When plastic bags began to be replaced by recycled bags in supermarkets, everyone celebrated. It was the first step. Now it's the packaging's turn. Dozens of supermarkets around the world are sticking to the new trend. Read and learn of one more idea to protect the environment from plastic!
Soon, plastic will be abolished for good, because it is bad for nature and all living beings!
With the gradual banning of plastic bags, landfills, and other environments, such as streets, rivers, oceans, and forests, began to become unobstructed. But the war is not won so far.
There's more to go...
Many supermarket chains worldwide have begun to adopt new packaging for their products, by using recyclable, aluminum, or glass.
Other measures are taken by most supermarkets that decided to ban plastic bags and containers made of plastic:
- Removing all plastic from own-label ranges. Some supermarkets have already removed it if on fresh meat, poultry, fish and fruit, and veggies.
- Introducing coloured packaging made from recycled plastic for ready meals.
- Allowing customers to bring their own containers to the meat, fish, or cheese counter.
- Replacing all single-use fruit and veg bags with a home compostable alternative (banana bags are covered in the words "home compostable bag" and a suggestion to use it as a food waste caddy liner).
The sale is in bulk, just like the old warehouses. Because it's fractionated, it helps to fight food waste because you buy only the amount you need.
Some supermarkets have banned plastic at all
The first supermarket entirely plastic-free in the world is from Amsterdam. Both Belgium and the Netherlands have already taken steps to limit the use of plastic disposable bags, with fees for those that still want to use these bags.
The products have to be sold in bulk, in ecological containers, such as those made of palm or banana leaves, which have the seal "Plastic Free Mark", certifying the goods in new packaging.
In Barcelona, the tradition of barns is giving way to the conversion of the food retail trade into eco-friendly stores.
One supermarket that banned plastic bags and containers at all is Linverd Eco Market. Traditional products usually sold in a plastic containers, such as rice, pasta, and beans, are packaged in a non-plastic container.
Popular campaigns spread across the country, such as the movements called "Cero Residuos" and the "Desnuda la Fruta", fight not only for the elimination of plastic but of polystyrene trays, as well.
Greenpeace Spain sponsors petitions for the total banning of plastic also on hypermarkets.
Fruit and vegetable retailers, which use about 40% of all plastic packaging in the country, have joined the "Plastic Free Aisle" movement.
One of England's most famous supermarkets, Iceland, the largest frozen food retailer, will be the first British supermarket to dispose of plastic packaging from all its products. The goal is to zero by the end of 2023. Currently, over 1,400 product lines in the chain are sold in recyclable containers.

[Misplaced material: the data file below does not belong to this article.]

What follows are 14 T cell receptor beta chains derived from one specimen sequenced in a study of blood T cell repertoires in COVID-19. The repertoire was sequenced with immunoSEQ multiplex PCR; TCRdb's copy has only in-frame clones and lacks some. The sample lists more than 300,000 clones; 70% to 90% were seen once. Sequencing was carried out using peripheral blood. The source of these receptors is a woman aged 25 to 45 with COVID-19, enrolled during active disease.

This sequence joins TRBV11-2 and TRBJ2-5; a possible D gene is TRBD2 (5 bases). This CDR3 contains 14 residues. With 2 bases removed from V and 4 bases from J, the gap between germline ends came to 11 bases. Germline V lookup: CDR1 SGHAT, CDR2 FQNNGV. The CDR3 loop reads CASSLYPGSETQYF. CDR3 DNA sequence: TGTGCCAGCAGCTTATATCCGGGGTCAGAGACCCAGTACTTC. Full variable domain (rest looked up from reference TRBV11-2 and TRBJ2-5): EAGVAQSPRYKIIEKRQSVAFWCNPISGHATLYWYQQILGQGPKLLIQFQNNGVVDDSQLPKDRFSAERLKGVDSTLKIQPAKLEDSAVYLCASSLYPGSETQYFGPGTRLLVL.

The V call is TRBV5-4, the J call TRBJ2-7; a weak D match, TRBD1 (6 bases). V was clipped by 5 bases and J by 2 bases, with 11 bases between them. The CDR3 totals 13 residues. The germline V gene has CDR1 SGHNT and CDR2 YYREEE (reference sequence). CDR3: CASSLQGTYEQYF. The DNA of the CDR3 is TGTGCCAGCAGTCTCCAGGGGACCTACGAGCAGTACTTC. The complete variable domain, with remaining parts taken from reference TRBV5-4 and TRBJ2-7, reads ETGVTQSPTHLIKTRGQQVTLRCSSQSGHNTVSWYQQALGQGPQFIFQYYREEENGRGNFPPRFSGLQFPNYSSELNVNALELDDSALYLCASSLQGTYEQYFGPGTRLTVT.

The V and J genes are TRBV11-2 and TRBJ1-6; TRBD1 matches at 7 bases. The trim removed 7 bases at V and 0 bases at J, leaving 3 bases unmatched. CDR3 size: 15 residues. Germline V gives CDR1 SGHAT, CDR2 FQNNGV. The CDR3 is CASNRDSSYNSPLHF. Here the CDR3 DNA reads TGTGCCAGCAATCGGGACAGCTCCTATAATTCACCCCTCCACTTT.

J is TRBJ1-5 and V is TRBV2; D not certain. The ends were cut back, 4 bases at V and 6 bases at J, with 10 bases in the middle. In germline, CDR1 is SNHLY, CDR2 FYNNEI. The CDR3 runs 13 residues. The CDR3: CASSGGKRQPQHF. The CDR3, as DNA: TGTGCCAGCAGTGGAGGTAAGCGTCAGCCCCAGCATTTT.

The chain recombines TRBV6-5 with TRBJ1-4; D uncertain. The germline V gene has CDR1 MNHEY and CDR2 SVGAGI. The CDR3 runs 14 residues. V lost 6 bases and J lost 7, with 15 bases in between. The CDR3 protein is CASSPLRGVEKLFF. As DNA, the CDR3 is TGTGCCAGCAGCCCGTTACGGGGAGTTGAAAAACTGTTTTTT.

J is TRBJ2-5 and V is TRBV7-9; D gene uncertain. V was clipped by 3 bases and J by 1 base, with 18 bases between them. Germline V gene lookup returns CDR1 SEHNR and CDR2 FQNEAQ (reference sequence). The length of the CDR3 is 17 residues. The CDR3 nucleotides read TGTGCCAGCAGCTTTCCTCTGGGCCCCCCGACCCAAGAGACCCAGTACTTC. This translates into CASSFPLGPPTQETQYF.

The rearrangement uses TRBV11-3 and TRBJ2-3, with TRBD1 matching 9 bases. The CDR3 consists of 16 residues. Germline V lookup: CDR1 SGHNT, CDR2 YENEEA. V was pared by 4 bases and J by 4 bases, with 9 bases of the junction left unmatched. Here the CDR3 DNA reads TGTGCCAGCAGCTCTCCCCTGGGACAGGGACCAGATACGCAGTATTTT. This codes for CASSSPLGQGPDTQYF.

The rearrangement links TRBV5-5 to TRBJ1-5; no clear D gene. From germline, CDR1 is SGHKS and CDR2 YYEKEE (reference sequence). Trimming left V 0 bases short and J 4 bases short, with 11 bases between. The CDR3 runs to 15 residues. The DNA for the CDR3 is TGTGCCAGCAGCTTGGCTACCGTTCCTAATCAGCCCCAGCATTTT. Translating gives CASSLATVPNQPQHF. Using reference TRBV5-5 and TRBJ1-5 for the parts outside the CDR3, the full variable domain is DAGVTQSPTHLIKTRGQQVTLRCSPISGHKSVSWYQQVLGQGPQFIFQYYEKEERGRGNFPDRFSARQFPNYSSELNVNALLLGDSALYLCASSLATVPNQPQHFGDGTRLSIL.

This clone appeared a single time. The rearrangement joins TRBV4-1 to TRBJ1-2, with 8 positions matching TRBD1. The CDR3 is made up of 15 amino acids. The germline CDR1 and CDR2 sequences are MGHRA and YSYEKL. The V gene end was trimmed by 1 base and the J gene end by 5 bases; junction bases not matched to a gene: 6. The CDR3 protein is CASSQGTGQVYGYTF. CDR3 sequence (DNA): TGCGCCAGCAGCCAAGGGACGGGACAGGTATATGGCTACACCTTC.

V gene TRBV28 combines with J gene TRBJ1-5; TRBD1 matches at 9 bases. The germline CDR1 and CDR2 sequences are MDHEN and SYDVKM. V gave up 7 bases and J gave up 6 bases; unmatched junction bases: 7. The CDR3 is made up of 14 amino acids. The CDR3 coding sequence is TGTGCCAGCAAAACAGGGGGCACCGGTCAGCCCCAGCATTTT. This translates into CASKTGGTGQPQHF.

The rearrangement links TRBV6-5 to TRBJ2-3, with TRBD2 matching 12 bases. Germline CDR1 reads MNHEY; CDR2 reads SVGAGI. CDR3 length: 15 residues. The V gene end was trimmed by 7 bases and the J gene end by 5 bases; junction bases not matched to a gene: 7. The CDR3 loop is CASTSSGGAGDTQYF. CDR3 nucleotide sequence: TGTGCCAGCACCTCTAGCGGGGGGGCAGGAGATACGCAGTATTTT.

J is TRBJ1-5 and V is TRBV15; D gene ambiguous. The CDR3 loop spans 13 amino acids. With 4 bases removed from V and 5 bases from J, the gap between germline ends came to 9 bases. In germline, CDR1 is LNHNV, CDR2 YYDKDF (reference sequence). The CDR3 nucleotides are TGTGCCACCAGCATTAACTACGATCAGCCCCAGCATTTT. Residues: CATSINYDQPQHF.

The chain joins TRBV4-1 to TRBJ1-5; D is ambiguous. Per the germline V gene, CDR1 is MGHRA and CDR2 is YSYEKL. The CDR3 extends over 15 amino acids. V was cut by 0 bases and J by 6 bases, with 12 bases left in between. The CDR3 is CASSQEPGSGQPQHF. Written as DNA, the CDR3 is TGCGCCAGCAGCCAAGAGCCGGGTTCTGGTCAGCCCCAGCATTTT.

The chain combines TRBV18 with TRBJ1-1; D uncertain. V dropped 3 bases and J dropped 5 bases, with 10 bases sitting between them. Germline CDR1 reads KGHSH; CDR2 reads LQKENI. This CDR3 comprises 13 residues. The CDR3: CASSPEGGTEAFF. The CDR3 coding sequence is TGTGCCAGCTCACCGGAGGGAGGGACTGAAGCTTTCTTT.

By the way, Iceland became the first supermarket in Britain to remove artificial flavors and colors from its brand products, as well as being a world leader in banning genetically modified ingredients.
Although the so-called “green wave” started in the country and also the recycling process, Germany has the highest per capita rate of plastic packaging in the world.
Up to 20% of waste collected in parks and public areas in Germany consist of single-use plastics, primarily non-biodegradable polystyrene containers.
So, the German Cabinet has agreed to end the sale of single-use plastic items, including cutlery, straws, food containers, balloon holders, and cotton buds in a bid to eradicate the “throwaway culture”.
A new law in Tokyo requires supermarkets, convenience stores, pharmacies, and other retail shops to charge for single-use plastic shopping bags.
Other Asia countries started banning any plastic items from their supermarket shelves as well. In short, the list is growing all over.
In America, eight states have passed legislation banning single-use plastic bags, with three (California, Hawaii, and Oregon) currently in effect.
Bans in New York, Maine, and Vermont are scheduled to do so very soon. New York City, for example, has banned the distribution of single-use plastic bags statewide. The law forbids most businesses from handing out the thin bags that are ubiquitous in supermarkets, bodegas, and boutiques.
According to the Environmental Protection Agency (EPA). 380 billion plastic bags and wraps are used every year in the USA, requiring 12 million barrels of oil as well as other toxic products.
Using aluminum, glass, paper, or compostable plastics instead of plastic bags is the best option to avoid bad environmental impacts!
Around 9 billion tons of primary (virgin) and secondary (recycled) plastics have been manufactured so far since plastic was invented.
4 largest producers of plastic waste in the world, according to the World Wide Fund for Nature (WWF):
- United States
Of the total plastic waste produced that these countries produce, recycling reaches only 1.2% or about 145,000 tons.
For Plastic Oceans Foundation Executive Director Julie Andersen, "Because recycled plastic covers only 6% of your total demand in Europe, it's clear that recycling isn't the way out of the problem!".
There are doubts about the effectiveness of plastic recycling
The message is obvious: total banning of all the plastic in the world is a must! There are no other excuses!